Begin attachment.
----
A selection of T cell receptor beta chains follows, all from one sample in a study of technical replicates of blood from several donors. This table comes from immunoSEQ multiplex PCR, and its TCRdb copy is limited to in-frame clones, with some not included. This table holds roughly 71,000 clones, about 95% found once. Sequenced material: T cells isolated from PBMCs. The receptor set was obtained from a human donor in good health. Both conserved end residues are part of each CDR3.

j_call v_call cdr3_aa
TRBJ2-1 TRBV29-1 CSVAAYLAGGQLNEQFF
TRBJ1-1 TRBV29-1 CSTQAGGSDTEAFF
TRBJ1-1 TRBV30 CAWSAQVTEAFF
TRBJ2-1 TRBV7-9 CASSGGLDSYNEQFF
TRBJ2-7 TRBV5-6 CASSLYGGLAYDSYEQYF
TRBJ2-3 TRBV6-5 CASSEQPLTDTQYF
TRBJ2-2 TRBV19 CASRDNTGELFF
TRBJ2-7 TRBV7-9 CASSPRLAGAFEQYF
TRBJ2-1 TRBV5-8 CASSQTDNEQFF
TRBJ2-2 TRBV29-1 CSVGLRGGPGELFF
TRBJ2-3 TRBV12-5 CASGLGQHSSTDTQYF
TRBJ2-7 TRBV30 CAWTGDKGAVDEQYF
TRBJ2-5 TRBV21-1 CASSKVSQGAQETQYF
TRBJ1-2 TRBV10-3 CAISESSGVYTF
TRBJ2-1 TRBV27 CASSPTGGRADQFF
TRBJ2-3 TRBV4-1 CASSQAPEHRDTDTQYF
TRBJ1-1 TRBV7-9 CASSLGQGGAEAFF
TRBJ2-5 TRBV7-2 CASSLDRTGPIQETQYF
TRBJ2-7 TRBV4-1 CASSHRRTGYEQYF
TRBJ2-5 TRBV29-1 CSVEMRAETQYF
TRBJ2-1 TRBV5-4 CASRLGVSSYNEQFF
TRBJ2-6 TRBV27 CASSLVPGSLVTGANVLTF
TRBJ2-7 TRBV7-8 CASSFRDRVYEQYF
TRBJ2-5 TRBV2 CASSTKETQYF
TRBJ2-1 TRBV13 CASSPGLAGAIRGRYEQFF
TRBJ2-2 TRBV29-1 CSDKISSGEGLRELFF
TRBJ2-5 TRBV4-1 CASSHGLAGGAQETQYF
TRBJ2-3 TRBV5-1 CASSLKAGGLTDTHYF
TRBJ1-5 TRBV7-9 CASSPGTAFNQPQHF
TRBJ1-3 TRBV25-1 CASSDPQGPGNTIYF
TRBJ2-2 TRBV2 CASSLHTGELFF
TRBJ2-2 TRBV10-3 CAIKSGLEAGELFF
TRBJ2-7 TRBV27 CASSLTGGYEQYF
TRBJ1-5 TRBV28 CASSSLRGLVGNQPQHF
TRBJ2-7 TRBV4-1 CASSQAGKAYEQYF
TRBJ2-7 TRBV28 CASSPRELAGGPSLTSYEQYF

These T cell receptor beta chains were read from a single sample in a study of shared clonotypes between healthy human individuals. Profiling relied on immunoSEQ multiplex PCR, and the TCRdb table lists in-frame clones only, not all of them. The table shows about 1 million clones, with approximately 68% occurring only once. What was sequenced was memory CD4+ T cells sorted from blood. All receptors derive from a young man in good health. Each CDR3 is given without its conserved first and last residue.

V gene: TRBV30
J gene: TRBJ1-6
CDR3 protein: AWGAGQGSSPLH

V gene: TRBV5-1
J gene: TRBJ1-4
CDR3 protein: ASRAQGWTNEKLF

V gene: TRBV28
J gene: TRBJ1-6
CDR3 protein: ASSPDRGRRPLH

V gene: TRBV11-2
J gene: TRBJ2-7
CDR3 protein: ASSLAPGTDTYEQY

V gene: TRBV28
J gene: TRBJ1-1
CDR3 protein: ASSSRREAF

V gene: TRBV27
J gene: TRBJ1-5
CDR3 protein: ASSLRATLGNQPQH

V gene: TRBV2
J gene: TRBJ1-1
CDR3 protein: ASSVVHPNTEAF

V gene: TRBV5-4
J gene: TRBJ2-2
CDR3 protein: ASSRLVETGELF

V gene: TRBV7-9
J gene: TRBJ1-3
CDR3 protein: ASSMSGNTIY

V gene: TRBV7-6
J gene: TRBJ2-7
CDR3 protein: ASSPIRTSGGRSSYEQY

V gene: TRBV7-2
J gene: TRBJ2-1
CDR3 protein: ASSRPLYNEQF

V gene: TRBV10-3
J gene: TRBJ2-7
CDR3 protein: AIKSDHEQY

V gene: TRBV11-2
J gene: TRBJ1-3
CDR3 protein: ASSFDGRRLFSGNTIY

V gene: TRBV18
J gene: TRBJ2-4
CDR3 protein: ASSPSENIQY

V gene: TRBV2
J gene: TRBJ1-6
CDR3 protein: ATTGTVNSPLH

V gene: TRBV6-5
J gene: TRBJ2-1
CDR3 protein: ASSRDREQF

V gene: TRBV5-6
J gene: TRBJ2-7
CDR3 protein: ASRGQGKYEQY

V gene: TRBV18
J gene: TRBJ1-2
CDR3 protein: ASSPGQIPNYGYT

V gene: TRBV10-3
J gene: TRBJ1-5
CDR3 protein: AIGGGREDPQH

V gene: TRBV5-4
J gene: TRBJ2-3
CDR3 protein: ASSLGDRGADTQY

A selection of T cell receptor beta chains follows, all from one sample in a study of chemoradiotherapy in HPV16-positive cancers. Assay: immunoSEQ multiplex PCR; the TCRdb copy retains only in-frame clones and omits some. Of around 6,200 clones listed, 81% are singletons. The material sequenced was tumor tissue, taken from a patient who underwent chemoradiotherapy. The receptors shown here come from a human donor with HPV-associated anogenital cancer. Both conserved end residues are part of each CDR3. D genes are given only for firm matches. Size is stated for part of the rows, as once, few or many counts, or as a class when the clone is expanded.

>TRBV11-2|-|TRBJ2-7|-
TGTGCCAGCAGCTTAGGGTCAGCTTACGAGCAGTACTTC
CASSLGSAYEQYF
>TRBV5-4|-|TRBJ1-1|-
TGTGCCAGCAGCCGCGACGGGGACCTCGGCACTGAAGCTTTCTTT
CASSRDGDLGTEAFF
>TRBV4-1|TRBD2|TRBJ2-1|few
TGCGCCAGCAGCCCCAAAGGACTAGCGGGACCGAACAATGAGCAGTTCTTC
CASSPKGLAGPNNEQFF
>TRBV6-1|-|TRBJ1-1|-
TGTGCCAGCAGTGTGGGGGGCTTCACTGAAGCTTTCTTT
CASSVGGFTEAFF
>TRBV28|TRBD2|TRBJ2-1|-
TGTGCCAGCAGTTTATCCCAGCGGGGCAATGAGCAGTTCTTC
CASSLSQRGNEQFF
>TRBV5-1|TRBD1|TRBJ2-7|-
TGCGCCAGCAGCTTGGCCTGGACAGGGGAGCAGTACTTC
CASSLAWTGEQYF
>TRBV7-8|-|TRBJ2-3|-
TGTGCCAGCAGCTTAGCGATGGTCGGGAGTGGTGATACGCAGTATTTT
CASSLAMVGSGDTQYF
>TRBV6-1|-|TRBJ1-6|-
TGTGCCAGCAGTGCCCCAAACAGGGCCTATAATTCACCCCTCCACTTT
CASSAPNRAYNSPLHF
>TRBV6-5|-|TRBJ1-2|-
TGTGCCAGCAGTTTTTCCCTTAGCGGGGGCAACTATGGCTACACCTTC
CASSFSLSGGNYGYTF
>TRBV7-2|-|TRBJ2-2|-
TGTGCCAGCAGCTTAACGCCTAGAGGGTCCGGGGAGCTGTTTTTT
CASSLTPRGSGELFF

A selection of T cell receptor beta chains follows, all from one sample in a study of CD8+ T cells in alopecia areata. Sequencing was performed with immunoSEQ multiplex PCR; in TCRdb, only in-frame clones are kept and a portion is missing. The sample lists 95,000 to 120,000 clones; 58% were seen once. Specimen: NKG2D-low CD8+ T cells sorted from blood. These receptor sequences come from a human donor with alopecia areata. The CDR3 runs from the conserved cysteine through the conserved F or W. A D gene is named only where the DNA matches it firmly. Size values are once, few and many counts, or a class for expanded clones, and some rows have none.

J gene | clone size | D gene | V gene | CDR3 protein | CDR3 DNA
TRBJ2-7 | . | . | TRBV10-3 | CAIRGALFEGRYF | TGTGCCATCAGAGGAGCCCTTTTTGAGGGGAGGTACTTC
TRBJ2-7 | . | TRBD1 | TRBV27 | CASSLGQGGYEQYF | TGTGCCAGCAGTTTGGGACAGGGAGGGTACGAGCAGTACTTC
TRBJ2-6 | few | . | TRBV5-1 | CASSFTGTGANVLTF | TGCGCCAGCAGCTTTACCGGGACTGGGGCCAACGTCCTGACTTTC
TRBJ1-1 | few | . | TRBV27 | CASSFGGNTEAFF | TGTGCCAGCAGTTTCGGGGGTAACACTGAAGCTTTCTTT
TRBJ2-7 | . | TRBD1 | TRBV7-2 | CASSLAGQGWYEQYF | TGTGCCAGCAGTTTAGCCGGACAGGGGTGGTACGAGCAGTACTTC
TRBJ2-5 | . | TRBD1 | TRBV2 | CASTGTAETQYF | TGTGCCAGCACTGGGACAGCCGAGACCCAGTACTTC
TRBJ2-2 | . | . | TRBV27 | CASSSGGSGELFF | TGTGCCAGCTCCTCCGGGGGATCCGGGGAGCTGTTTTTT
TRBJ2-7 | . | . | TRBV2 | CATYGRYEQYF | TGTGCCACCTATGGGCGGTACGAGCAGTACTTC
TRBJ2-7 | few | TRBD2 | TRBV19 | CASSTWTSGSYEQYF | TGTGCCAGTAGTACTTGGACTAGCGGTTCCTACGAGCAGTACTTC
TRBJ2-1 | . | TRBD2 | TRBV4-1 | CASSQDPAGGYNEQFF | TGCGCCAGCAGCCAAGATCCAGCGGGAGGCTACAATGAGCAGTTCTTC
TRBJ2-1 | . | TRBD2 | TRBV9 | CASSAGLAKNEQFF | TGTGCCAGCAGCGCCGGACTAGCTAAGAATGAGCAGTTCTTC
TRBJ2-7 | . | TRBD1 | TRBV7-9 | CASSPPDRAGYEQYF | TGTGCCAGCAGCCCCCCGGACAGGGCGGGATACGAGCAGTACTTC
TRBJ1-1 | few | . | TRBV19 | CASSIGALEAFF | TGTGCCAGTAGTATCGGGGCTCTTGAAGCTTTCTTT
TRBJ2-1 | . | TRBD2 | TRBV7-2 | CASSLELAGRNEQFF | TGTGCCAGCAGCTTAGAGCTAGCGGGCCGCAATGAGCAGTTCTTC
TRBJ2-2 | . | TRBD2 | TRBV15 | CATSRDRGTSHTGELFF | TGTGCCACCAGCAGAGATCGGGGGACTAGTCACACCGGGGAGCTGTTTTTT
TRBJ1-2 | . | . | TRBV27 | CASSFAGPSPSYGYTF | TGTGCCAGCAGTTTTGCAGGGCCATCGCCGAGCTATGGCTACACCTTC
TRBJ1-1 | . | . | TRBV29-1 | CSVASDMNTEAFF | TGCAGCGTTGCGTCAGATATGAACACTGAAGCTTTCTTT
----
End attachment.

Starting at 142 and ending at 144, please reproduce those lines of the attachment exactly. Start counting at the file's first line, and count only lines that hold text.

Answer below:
TRBJ2-1 | . | TRBD2 | TRBV4-1 | CASSQDPAGGYNEQFF | TGCGCCAGCAGCCAAGATCCAGCGGGAGGCTACAATGAGCAGTTCTTC
TRBJ2-1 | . | TRBD2 | TRBV9 | CASSAGLAKNEQFF | TGTGCCAGCAGCGCCGGACTAGCTAAGAATGAGCAGTTCTTC
TRBJ2-7 | . | TRBD1 | TRBV7-9 | CASSPPDRAGYEQYF | TGTGCCAGCAGCCCCCCGGACAGGGCGGGATACGAGCAGTACTTC